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Baker Mayfield: Making the Cleveland Browns Relevant Again

With the Browns now 8-3, Cleveland will have its first 0.500 season since 2007, as Baker Mayfield and Kevin Stefanski continue to improve
Baker Mayfield

For the first time since 2007, the Cleveland Browns will finish an NFL season with 0.500 or higher record. Currently at 8-3, Browns fans can almost taste playoff football, as the team edges closer towards the postseason. But despite the impressive record, third-year quarterback Baker Mayfield didn’t exactly sound enamored with his own performance:

“I know I can be better…and I will be”, he said in a Tweet shortly after Sunday’s 27-25 win over the Jacksonville Jaguars:

“Job isn’t finished, lot of [football] left. We’re 8-3 and not satisfied. That’s the best part about this team.”

Not satisfied. Those two words seem almost emblematic of Baker Mayfield in his career so far. Despite winning the Heisman at Oklahoma, being drafted first overall by Cleveland in 2018, and being named Rookie of the Year in his first NFL season, he was never satisfied.

A Resurgent Baker Mayfield

It’s no secret that Mayfield struggled in 2019. An offseason of hype, after the blockbuster Odell Beckham trade, was met with disappointment. A mediocre season for both Mayfield and the Browns ensued.  Mayfield threw 22 Touchdowns to 21 interceptions (second highest in the league), as the Browns finished 6-10  and missed the playoffs.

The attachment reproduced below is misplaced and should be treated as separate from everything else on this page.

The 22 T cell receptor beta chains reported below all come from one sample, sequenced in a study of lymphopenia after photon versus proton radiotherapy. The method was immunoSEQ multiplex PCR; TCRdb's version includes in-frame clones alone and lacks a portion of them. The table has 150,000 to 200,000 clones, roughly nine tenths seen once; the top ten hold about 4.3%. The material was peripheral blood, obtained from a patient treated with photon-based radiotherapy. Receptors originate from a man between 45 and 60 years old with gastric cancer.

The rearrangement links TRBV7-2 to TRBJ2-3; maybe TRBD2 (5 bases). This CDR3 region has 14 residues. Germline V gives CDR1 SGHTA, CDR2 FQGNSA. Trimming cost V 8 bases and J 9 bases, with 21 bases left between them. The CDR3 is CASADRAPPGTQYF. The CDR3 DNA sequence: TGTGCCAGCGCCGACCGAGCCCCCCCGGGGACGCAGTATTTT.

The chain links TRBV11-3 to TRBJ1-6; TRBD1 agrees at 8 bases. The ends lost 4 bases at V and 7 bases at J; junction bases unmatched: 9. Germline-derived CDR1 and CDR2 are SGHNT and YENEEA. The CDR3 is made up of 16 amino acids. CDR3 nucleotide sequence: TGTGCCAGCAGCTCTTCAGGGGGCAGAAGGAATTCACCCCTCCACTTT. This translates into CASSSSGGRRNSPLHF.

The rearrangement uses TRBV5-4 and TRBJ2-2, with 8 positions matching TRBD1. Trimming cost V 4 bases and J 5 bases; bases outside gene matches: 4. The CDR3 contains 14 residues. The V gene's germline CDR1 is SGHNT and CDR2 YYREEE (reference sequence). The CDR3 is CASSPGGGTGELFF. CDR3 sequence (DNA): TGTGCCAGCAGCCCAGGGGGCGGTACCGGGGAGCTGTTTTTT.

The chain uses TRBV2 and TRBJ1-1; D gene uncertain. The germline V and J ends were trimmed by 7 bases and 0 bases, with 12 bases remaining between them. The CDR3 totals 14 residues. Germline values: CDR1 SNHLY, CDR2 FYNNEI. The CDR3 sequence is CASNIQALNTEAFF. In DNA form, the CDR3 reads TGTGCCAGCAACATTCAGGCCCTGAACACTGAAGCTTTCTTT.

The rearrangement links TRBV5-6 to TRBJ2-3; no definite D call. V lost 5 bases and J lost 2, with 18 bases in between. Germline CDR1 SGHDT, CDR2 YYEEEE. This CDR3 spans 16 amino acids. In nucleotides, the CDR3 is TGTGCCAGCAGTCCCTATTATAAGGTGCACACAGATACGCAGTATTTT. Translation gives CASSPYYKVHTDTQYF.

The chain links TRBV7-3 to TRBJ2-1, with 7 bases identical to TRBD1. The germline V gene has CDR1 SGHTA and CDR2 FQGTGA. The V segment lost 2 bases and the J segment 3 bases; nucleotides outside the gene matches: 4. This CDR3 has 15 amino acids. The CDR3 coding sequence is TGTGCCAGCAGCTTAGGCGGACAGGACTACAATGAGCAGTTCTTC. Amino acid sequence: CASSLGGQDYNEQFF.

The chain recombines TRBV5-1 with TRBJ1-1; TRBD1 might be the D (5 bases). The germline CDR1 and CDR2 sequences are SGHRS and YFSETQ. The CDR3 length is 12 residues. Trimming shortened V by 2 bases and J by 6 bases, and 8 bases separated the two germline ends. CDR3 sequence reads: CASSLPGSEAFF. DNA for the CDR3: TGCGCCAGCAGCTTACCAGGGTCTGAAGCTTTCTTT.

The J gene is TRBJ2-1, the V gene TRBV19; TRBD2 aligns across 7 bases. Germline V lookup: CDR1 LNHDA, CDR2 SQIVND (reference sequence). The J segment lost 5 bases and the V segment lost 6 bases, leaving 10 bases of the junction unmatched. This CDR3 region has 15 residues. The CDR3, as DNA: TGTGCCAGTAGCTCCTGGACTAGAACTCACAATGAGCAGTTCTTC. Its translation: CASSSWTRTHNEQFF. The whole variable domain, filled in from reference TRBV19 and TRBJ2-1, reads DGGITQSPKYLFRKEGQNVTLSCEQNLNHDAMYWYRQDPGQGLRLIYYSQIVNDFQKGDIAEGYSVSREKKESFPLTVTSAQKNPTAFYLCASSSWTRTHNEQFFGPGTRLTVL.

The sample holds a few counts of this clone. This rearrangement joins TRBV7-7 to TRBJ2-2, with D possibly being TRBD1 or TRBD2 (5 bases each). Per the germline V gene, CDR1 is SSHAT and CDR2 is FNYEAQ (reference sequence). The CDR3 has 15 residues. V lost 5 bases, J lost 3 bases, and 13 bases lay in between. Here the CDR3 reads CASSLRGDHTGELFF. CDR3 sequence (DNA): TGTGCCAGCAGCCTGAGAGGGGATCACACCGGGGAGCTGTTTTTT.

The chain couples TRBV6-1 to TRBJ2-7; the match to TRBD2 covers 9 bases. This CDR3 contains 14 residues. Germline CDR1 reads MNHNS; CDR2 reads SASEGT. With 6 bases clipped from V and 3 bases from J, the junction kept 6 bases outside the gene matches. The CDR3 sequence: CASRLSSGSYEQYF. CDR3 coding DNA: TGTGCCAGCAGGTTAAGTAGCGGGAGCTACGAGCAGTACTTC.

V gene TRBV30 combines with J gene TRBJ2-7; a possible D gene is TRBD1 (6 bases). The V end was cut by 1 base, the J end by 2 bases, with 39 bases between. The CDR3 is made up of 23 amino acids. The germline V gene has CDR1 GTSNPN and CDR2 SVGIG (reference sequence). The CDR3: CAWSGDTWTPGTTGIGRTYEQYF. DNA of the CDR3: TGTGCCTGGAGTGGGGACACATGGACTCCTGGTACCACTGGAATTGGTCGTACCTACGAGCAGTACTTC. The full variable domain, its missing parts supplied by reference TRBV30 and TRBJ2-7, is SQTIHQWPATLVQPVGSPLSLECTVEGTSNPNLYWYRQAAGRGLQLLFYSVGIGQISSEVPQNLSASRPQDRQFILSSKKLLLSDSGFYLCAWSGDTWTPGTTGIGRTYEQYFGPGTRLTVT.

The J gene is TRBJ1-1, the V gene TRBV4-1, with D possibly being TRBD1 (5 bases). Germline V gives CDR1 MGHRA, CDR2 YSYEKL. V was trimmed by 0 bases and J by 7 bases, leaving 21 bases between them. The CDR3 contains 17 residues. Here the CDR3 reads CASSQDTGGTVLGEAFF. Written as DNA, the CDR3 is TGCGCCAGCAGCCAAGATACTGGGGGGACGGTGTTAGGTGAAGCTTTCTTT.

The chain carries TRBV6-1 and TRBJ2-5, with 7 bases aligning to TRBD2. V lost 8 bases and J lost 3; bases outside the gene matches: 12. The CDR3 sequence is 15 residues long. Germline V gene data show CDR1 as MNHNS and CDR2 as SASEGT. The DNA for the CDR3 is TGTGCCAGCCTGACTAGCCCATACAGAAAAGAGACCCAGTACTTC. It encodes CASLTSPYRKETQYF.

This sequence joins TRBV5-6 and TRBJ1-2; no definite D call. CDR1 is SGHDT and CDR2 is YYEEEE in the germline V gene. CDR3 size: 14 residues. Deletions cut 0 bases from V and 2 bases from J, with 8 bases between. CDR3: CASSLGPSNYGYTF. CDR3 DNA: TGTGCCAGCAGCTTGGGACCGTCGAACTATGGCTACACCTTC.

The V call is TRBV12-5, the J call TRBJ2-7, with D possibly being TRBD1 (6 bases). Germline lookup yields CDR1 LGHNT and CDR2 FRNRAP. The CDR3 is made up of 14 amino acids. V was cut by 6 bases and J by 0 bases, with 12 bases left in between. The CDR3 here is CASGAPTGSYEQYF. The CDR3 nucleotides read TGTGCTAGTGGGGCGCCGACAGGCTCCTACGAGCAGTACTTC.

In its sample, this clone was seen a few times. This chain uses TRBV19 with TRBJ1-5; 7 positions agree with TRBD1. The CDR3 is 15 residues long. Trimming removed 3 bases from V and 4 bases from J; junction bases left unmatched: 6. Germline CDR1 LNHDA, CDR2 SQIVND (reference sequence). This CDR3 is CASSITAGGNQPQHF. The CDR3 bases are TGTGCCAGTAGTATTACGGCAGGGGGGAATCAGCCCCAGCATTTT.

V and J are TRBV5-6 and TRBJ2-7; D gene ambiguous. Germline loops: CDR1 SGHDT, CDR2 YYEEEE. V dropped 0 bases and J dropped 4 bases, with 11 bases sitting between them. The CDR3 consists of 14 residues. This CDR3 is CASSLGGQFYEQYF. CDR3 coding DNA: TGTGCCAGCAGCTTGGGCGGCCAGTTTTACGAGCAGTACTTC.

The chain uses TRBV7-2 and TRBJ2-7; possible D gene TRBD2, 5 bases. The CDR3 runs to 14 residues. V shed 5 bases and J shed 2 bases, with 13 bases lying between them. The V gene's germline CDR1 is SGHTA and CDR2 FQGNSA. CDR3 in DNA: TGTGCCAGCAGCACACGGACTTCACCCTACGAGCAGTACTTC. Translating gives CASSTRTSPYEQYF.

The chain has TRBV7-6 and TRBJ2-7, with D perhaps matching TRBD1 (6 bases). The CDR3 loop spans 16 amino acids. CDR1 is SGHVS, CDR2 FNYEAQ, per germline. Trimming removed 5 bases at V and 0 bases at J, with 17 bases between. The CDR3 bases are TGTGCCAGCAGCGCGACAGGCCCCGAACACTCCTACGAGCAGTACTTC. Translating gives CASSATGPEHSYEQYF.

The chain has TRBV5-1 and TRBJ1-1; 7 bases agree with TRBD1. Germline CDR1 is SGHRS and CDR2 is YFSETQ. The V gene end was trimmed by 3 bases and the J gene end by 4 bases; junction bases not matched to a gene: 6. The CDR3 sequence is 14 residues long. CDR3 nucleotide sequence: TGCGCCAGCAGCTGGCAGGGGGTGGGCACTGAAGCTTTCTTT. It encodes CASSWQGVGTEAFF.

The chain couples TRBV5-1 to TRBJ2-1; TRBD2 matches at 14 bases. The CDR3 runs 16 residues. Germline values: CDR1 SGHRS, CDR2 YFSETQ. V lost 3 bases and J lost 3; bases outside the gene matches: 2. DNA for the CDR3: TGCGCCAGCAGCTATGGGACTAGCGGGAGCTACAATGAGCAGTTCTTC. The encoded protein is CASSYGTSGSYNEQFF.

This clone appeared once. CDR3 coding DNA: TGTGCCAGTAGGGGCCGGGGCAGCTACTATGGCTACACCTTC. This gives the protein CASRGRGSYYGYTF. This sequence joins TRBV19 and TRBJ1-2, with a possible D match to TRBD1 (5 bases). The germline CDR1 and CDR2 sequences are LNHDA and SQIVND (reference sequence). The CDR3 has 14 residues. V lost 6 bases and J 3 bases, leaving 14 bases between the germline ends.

Following an off-season of heavy scrutiny, Mayfield clearly had some adjustments to make ahead of the 2020 season. And although he might not be lighting up the league quite like the 2018 Rookie Of The Year, the former Sooner has quietly led the Browns to the joint-third best record in the AFC.

In Sunday’s encounter, he completed 19/29 passes for 258 yards and two touchdowns; unremarkable, but enough to guide the Browns to an historic win. This has been the story of Mayfield’s season with the Cleveland Browns.

Before Mayfield was drafted in 2018, the Browns had won one game in their last two seasons. Since he became the starter, the Browns are 21-21-1. Needless to say, the tides have been turning since he took the helm. A rudderless, winless franchise, has been transformed into a playoff contender.

By no means has Mayfield done this alone. Head coach Kevin Stefanski has been a revelation this season. It seems that the fourth head coach Mayfield has played under might just be the right choice. Further, running back Nick Chubb is putting together another strong season at running back. Rushing for 719 yards and averaging an astonishing 6.3 yards per carry, he remains integral to the Browns offense. His 144 yards on Sunday undoubtedly helped the Browns offence.

Despite impressive performances from Chubb, as well as receiver Jarvis Landry, who caught eight passed for 143 yards, the man making those throws, and driving Cleveland down the field deserves some credit. Often the source of criticism, it’s time to acknowledge Baker Mayfield’s legitimacy as an NFL starter and a franchise quarterback. The hapless Browns prior to his arrival are firmly in the rearview mirror.

The New Browns

There’s a new era in Cleveland. And granted, Mayfield has been far from perfect this season. But he has done enough to allow the Browns to win games, and resurrect the pride of the city, which is – and always has been – a football city.

While Baker Mayfield might not be playing his best football, his performances continue to improve, as his relationship with Stefanski blossoms. With his best yet to come, the Browns could be a force in the AFC come January.

Main photo:
Embed from Getty Images


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